The Philosophy of Nikon Df

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Richard Murdey
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The Philosophy of Nikon Df
7 months ago

In Japan, the Asahi Camera magazine come out last month with a special issue dedicated to the Df, called "The Philosophy of Nikon Df " (Nikon Df の哲学).

It's 132 pages of very glossy propaganda, presumably bankrolled by Nikon Corp. Photo spreads with all kinds of classic vintage lenses, interviews, and long sections delineating how all the control dials and style details trace back to classic Nikon film cameras. It was in that section that I noticed something that brought the reality home: in a two page essay talking about the design of the battery flap - I kid you not - there were about 6 comparison shots of the underside of various Nikon cameras showing the development over time. While shown to scale, the photo of the Df had been carefully cropped to remove the lens mount and rear LCD sections from the frame ... to avoid calling attention to the painfully obvious fact that the Df was almost comically fat in comparison to any of the film cameras it aped.

...facepalm moment...

The marketing for this camera is so pretentious, its borderline sickening.

I guess most people have seen Kai's take on the Df by now over a digitalrevTV. It's wicked, all the more so because it so accurately skewers Nikon's ridiculous hype machine. We've covered the size problem, but Kai does a great job of taking the control layout to task: pointing out that the shutter speed dial that becomes nonfunctional when in A or P modes. That's "fail" writ large, right there...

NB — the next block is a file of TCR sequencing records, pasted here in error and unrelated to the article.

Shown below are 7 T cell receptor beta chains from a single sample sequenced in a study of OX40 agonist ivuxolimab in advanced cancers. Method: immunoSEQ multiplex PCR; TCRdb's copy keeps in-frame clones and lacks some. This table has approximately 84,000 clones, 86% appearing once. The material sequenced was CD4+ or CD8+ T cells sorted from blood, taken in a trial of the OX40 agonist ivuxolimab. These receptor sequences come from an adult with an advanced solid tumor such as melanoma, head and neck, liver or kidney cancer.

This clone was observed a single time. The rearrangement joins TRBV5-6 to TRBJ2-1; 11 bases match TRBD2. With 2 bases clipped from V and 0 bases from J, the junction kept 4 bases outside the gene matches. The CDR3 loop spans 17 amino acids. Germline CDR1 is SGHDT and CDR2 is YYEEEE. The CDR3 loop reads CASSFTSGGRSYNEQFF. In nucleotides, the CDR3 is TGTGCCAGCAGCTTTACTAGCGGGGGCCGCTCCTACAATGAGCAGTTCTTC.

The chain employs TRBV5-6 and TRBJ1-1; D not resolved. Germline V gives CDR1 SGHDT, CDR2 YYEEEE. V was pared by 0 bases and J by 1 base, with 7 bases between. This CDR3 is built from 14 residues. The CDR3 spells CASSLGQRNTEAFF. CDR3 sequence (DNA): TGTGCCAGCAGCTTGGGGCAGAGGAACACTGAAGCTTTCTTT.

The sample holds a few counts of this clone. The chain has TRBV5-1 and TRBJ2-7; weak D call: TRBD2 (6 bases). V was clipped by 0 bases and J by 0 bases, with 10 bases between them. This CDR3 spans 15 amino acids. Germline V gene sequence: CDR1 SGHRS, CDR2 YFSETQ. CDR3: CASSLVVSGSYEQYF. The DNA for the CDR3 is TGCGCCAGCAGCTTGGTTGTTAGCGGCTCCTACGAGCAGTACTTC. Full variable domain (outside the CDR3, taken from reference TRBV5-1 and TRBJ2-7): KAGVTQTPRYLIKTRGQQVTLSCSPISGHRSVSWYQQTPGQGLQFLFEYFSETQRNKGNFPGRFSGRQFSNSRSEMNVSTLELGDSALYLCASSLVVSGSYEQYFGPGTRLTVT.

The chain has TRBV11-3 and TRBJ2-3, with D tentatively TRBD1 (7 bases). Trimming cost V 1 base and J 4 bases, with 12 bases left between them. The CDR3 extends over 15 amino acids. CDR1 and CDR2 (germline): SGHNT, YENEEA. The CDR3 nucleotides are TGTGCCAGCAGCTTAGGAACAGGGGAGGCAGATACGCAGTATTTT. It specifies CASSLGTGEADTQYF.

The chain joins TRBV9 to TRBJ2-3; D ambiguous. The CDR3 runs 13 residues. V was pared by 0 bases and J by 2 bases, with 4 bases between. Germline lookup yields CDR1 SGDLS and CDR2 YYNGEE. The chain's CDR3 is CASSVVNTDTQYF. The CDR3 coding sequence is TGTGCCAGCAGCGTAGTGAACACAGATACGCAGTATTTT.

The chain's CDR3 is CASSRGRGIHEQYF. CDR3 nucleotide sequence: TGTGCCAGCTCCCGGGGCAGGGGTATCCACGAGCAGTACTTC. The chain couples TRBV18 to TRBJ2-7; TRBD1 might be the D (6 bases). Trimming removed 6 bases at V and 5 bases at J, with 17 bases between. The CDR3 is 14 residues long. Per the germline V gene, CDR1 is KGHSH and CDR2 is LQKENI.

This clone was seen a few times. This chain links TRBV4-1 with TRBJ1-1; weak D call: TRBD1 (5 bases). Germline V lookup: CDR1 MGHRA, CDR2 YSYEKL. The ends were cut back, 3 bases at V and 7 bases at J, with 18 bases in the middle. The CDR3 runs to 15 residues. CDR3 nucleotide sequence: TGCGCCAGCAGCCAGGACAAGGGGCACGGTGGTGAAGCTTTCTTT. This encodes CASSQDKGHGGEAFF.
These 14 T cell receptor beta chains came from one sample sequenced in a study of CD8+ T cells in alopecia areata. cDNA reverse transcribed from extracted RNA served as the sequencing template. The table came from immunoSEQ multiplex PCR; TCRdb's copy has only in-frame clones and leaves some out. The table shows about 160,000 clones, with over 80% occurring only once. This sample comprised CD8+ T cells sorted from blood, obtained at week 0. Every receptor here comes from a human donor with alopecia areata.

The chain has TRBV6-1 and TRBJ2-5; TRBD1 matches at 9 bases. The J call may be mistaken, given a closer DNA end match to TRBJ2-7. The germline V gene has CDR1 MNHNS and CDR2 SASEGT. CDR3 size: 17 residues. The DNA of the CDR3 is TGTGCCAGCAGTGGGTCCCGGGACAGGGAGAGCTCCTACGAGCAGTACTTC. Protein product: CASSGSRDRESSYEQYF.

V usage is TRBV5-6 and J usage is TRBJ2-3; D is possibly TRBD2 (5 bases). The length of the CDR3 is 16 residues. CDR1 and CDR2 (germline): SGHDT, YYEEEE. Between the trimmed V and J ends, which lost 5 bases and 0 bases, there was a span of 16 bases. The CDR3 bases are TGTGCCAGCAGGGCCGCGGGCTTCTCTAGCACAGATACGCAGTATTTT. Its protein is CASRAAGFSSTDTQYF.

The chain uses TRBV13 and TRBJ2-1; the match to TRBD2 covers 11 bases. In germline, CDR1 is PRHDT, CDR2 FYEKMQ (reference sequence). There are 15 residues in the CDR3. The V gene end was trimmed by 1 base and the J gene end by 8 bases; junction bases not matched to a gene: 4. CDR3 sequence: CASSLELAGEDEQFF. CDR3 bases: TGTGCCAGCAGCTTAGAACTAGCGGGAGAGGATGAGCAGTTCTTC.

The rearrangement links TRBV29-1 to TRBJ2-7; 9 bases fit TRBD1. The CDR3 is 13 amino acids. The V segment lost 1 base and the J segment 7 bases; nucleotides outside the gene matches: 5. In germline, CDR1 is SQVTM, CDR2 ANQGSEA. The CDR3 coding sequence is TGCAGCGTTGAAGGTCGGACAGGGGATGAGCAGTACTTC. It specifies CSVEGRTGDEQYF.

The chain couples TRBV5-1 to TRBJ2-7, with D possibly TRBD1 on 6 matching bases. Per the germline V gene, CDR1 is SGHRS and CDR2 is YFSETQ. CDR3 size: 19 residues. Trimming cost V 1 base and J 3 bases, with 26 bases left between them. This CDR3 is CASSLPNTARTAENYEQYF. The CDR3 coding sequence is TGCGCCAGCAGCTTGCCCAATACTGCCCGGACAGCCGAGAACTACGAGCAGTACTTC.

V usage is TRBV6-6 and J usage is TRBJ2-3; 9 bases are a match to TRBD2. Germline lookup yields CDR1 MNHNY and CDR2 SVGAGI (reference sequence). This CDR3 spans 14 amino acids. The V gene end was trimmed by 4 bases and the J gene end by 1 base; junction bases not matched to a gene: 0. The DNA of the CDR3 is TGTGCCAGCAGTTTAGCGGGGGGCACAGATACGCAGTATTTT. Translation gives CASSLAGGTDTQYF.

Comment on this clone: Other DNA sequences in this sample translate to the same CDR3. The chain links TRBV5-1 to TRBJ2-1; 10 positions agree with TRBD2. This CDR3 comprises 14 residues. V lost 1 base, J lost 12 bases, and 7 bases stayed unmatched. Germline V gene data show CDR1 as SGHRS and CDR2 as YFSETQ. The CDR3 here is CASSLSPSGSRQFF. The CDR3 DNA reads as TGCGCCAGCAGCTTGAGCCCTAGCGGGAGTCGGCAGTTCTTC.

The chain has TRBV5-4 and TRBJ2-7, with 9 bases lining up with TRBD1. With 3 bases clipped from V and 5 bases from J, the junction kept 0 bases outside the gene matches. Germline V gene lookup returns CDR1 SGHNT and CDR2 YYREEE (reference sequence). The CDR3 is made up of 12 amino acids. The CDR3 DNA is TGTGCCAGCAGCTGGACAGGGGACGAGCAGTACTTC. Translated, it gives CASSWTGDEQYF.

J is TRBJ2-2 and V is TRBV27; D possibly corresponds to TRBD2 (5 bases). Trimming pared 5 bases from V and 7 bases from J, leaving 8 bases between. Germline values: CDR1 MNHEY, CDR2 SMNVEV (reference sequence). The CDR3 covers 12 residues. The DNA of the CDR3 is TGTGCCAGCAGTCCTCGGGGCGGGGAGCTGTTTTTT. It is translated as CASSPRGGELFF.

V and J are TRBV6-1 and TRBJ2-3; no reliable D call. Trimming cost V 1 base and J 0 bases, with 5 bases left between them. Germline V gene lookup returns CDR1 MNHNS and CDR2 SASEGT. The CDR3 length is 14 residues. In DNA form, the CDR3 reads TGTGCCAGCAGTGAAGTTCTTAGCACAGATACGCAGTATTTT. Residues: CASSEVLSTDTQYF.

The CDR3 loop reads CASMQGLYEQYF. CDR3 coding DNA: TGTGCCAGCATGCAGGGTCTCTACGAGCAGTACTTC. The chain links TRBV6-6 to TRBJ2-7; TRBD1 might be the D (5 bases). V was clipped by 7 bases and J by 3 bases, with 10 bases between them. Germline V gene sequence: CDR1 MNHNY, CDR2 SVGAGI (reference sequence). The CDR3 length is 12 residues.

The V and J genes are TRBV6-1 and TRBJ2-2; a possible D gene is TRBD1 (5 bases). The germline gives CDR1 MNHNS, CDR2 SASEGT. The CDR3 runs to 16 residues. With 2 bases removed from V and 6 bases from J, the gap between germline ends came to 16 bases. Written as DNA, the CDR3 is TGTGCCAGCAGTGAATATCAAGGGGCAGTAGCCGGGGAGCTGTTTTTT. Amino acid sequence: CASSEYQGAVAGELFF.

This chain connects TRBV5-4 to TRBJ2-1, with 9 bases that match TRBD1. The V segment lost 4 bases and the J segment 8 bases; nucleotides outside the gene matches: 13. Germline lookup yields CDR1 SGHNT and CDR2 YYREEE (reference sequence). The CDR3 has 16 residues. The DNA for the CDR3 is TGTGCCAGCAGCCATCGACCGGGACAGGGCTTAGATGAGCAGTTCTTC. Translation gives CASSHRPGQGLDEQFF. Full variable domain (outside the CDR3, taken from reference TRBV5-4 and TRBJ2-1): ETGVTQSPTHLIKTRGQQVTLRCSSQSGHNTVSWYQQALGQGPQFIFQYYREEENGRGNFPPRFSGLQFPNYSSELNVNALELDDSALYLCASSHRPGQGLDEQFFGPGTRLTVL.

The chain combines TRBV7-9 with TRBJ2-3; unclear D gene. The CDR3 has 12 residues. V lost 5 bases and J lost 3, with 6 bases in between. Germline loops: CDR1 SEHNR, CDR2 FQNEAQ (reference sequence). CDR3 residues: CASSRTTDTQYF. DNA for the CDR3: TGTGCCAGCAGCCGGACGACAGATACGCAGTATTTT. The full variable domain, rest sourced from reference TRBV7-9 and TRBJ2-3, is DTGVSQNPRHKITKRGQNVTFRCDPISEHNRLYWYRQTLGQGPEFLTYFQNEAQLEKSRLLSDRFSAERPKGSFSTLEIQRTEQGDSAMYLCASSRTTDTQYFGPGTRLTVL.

Step back a second, bear with me here:

The SLR camera control layout started with no meter, so you had aperture and shutter speed. Add a meter, you need to set the film speed. Then, it made sense to add an "A" setting to the shutter speed dial, and that, in turn led to the necessity of an exposure compensation dial. Finally the "A" setting was also added to the lens, for shutter priority and program auto. That's the control set of a modern, minimalist "retro" camera: ISO, EV, shutter speed+A, aperture+A. It works well. Exhibit A being the Fuji X100.

A modern, professional Nikon dSLR moves away from this entirely: two control wheels, mode dial, LCD and viewfinder display of shooting info, and "button press + dial rotation" for setting changes. The "classic" controls were dropped for good reason: the number of camera functions grew too large for it.

There is nothing inherently wrong with the two-dial setup. It is nice, though, to go back to "simpler times" and have just the physical aperture ring and shutter speed dial to set. Just not on the same camera! In a nutshell, that's the problem with the Df - it's built into its DNA, it's fundamental design brief to support four generations of Nikkor lenses : auto, Ai, AF, and G, straddling two different control paradigms. It is not possible to do that and at the same time have a clean, concise, straightforward, and intuitive control layout.

If the D4 sensor is so great, Nikon should put it in all the FX bodies. It's not like it costs any more than the one in the D800 of D600. (A D800x could be 36MP.) Then the D600 could be the "modern" small FX body, and the Df could have been the "retro" small FX body: no support for "G" lenses, no AF, split prism focus screen... I'm pretty tight-fisted when it comes to buying cameras, but I would have lined up for that.

 Richard Murdey's gear list:Richard Murdey's gear list
Nikon D40 Pentax K10D Nikon 1 V1 Nikon D600 Pentax smc FA 31mm F1.8 AL Limited +6 more
Fujifilm FinePix X100 Nikon D4 Nikon D600 Nikon D800 Nikon Df
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